Oxalis versicolor in tight bud

Oxalis versicolor in tight bud

Oxalis versicolor in bud

Oxalis versicolor in bud

Oxalis versicolor open

Oxalis versicolor open

Oxalis flava - yellow

Oxalis flava – yellow

Oxalis purpurea 'Skar' in bud

Oxalis purpurea ‘Skar’ in bud

Oxalis pupurea 'Cherry'

Oxalis pupurea ‘Cherry’

There are more varieties to come — and they are all delightful.

 

 

 

 

 

 

 

 

 

 

It’s Fall, Time for a New Project…

2 red maples by the road

2 red maples by the road

It’s fall on Ball Rd and you can’t miss the Red Maples, both red leaved and yellow that are in full color on our hillside.  Just walking around reminds one that this is good time to stop and enjoy the ephemeral delights of autumn.

Big Tooth Aspen

Big Tooth Aspen

Fothergilla

Fothergilla

 

Red Oak in the front yard

Red Oak in the front yard

However, I was rudely reminded of some other aspects of fall when I went to check on my seedling trays which have spent the summer out of doors.  Several of the pots, including valuable hepatica and peony seedlings were completely dug up.  This was most likely by squirrels looking for a place to bury nuts but could have been mice as well.  In any case I was awakened from my autumnal reverie and reminded that I need to get busy on a long delayed project to provide a winter home for these seedlings.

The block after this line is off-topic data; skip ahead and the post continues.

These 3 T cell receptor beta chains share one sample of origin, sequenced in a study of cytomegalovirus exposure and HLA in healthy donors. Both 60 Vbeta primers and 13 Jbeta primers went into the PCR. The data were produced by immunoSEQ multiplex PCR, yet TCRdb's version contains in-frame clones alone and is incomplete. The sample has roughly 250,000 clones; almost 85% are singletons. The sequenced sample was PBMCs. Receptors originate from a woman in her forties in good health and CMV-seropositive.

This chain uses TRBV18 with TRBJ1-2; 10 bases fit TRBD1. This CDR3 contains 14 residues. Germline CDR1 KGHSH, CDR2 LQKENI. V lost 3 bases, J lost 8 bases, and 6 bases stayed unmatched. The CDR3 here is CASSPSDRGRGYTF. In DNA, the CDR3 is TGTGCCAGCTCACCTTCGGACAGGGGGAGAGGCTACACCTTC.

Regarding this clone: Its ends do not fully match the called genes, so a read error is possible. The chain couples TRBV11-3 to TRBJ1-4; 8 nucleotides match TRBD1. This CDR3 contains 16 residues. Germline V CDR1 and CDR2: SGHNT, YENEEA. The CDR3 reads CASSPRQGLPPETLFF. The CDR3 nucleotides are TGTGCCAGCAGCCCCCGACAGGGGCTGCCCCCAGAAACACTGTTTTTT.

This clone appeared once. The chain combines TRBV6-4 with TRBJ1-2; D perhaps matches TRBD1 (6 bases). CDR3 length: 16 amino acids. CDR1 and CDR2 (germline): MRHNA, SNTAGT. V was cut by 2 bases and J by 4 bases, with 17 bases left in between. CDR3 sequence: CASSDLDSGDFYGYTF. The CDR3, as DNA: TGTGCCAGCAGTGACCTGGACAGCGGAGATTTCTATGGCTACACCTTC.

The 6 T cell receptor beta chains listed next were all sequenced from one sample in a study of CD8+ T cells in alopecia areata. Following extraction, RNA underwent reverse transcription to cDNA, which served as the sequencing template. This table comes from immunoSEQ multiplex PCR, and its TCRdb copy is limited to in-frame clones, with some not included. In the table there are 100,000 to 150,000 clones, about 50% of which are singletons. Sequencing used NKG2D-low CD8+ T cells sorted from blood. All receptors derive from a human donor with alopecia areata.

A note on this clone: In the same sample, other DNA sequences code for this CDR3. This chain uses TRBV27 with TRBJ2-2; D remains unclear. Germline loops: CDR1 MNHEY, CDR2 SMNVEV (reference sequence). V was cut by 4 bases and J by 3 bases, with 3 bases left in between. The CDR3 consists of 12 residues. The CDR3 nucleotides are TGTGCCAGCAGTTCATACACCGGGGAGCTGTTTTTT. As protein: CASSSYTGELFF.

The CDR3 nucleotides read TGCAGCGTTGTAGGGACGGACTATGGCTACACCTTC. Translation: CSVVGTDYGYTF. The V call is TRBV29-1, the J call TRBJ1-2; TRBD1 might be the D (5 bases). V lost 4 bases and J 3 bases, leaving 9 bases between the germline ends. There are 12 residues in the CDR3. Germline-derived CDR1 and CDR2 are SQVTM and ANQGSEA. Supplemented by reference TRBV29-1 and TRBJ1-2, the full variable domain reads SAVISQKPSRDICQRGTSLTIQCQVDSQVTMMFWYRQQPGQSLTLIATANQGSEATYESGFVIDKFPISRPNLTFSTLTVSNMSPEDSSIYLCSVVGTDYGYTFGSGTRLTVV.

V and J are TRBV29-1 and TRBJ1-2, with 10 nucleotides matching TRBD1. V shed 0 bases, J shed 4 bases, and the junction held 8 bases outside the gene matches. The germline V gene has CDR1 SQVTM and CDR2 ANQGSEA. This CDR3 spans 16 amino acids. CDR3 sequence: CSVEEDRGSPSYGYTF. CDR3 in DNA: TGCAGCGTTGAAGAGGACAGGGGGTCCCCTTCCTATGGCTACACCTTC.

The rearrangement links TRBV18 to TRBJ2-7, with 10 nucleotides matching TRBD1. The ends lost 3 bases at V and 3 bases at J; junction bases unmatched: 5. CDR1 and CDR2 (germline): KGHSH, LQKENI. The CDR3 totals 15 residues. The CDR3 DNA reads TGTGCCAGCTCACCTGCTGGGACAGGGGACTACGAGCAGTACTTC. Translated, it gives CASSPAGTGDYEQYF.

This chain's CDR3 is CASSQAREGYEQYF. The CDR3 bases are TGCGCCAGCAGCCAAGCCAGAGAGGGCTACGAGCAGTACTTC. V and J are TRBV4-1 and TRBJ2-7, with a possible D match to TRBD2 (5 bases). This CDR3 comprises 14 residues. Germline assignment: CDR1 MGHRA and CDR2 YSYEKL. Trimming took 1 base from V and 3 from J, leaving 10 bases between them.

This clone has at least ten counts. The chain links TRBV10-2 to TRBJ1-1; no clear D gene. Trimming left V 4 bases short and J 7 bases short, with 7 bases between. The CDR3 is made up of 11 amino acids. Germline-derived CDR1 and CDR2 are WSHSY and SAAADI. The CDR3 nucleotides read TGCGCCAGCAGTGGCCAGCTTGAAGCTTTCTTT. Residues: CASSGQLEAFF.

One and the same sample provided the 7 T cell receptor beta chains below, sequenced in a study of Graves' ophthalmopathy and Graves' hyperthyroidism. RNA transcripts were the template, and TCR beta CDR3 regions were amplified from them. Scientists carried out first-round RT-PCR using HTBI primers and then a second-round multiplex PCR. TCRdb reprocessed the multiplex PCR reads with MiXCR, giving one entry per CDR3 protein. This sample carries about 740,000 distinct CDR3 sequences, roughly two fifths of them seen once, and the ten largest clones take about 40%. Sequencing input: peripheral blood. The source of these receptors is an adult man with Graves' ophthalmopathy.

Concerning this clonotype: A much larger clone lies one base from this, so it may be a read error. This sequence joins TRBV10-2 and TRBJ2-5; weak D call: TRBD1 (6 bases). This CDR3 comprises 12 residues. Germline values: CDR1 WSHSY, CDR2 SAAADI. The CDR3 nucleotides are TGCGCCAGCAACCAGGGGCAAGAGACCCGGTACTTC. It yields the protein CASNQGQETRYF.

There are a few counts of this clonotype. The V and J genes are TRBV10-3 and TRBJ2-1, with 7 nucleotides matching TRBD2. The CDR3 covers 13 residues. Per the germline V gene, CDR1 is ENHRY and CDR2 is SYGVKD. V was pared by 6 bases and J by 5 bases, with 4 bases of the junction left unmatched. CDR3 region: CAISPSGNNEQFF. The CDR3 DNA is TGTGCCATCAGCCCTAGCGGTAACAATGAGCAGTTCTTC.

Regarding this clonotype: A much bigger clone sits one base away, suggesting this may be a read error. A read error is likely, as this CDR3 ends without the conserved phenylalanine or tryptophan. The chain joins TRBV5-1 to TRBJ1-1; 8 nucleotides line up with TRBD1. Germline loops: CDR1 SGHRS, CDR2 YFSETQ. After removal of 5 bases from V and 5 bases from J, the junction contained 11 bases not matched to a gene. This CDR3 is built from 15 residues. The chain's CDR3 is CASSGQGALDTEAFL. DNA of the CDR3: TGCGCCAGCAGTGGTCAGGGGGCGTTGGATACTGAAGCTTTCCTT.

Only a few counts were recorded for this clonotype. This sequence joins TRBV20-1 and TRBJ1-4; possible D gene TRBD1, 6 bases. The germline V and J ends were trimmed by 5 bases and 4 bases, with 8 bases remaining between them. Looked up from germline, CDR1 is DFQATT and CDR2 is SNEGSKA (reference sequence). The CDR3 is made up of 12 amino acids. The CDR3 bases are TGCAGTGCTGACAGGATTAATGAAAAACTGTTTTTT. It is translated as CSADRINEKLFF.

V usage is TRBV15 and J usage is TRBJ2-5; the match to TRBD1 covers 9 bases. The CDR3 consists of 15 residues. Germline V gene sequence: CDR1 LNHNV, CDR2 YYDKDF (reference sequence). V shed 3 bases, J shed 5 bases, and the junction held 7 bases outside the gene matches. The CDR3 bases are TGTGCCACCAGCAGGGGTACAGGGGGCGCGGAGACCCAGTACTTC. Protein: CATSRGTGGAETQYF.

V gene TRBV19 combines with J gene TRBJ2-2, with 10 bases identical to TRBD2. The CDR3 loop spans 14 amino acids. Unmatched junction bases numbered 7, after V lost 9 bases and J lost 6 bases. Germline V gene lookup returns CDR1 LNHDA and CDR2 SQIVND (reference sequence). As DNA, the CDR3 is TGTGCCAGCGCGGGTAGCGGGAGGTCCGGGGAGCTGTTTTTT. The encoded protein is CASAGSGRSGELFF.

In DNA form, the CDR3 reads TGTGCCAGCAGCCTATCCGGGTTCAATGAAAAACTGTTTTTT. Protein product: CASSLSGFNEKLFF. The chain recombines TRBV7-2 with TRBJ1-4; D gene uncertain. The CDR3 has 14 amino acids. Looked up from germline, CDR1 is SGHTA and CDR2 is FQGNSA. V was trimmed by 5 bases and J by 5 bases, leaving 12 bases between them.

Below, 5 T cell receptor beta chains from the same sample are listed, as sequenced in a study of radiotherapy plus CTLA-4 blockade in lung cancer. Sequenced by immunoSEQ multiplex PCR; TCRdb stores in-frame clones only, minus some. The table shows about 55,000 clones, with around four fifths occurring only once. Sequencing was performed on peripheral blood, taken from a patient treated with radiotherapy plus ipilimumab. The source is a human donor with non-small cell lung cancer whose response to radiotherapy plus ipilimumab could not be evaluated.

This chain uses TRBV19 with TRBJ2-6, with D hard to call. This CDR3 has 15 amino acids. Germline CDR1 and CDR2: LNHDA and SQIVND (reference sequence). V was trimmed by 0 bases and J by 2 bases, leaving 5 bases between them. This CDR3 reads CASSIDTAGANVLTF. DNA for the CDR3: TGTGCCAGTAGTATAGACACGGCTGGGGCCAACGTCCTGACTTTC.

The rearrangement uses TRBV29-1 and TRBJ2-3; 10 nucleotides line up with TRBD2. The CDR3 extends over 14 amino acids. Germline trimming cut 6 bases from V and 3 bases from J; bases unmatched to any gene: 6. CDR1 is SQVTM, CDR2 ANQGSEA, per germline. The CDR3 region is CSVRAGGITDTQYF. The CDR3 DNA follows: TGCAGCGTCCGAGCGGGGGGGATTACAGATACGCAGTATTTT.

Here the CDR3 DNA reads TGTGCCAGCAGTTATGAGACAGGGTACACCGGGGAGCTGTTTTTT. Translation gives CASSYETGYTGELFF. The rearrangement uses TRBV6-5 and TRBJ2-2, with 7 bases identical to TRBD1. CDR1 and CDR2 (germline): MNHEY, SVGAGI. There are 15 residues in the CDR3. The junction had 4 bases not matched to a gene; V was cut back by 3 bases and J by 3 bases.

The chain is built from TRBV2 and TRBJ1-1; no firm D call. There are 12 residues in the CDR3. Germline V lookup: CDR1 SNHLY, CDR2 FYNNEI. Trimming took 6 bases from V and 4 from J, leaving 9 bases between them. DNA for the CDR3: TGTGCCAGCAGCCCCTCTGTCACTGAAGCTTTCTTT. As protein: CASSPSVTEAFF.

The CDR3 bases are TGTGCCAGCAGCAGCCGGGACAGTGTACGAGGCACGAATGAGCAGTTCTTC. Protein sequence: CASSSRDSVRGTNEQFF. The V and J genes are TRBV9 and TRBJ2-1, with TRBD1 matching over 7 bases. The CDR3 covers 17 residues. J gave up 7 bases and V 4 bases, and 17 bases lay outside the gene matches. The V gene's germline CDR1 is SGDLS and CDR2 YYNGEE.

At one time I had planned to build a cold frame next to the greenhouse but, as I thought about it, I realized that I don’t really need the protection from the cold.  For these little seedlings I’m looking for what the experts call cycling, i.e., changing the temperature from above to below freezing and back again.  For many seeds this is necessary to start the germination process.   A cold frame does give you that but the usual approach to a cold frame means that you are out there every day raising and lowering the lid to prevent heat build up and watering as necessary.  What seems like a simpler approach for my needs is a sand plunge bed with rodent protection.  The sand helps to moderate the temperature fluctuations for the young plants.  Think of a sandbox with a wire grill.